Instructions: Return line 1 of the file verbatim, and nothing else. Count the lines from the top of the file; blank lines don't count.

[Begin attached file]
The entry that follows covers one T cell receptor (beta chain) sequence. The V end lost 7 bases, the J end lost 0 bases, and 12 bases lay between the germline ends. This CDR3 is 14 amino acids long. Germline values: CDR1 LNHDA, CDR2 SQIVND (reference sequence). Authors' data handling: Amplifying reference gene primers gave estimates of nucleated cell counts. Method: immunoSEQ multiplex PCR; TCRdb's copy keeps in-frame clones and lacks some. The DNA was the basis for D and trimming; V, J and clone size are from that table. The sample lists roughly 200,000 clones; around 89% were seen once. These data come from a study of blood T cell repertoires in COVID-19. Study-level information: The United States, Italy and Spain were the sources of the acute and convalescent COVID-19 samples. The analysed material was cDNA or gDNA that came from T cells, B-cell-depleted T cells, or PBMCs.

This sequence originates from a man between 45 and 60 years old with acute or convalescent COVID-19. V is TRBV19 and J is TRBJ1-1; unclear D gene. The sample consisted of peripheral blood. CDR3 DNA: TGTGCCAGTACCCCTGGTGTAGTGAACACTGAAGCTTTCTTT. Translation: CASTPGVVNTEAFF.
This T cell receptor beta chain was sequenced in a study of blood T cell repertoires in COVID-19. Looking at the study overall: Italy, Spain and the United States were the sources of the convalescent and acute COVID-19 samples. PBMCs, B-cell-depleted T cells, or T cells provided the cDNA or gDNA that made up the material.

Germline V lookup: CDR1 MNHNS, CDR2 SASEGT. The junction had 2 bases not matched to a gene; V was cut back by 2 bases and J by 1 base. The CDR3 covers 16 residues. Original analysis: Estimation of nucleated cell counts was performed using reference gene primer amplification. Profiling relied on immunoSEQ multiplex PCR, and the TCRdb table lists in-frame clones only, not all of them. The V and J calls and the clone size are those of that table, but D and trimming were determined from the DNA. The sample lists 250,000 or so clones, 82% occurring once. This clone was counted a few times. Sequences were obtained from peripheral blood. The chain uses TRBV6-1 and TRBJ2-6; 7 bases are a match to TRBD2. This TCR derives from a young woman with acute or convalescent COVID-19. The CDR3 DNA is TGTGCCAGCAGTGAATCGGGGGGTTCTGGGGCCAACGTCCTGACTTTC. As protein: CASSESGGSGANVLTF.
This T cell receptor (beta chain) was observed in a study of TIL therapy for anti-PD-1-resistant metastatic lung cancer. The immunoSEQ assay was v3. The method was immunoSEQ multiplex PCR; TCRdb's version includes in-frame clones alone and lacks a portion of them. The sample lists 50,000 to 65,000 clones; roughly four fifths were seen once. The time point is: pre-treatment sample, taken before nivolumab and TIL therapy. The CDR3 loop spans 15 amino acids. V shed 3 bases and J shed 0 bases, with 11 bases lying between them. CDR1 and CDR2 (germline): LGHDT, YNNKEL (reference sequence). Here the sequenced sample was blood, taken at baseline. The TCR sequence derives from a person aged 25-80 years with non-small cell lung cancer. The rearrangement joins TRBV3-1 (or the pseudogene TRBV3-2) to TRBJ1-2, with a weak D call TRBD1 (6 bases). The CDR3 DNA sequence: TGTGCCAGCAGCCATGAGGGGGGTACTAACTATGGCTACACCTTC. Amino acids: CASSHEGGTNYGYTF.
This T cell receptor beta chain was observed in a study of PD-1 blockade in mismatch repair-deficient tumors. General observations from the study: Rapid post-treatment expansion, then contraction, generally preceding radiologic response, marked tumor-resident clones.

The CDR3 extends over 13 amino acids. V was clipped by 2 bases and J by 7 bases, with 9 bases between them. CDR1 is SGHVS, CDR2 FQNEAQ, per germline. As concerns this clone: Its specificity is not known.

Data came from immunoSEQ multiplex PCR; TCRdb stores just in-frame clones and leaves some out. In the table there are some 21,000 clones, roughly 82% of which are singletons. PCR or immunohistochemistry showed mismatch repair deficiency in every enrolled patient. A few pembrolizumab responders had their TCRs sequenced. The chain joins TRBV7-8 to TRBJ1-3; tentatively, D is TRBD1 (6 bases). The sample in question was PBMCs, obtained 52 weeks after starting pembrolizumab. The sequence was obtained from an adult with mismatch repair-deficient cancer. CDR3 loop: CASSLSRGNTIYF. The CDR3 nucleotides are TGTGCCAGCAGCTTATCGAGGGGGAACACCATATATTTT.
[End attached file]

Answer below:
The entry that follows covers one T cell receptor (beta chain) sequence. The V end lost 7 bases, the J end lost 0 bases, and 12 bases lay between the germline ends. This CDR3 is 14 amino acids long. Germline values: CDR1 LNHDA, CDR2 SQIVND (reference sequence). Authors' data handling: Amplifying reference gene primers gave estimates of nucleated cell counts. Method: immunoSEQ multiplex PCR; TCRdb's copy keeps in-frame clones and lacks some. The DNA was the basis for D and trimming; V, J and clone size are from that table. The sample lists roughly 200,000 clones; around 89% were seen once. These data come from a study of blood T cell repertoires in COVID-19. Study-level information: The United States, Italy and Spain were the sources of the acute and convalescent COVID-19 samples. The analysed material was cDNA or gDNA that came from T cells, B-cell-depleted T cells, or PBMCs.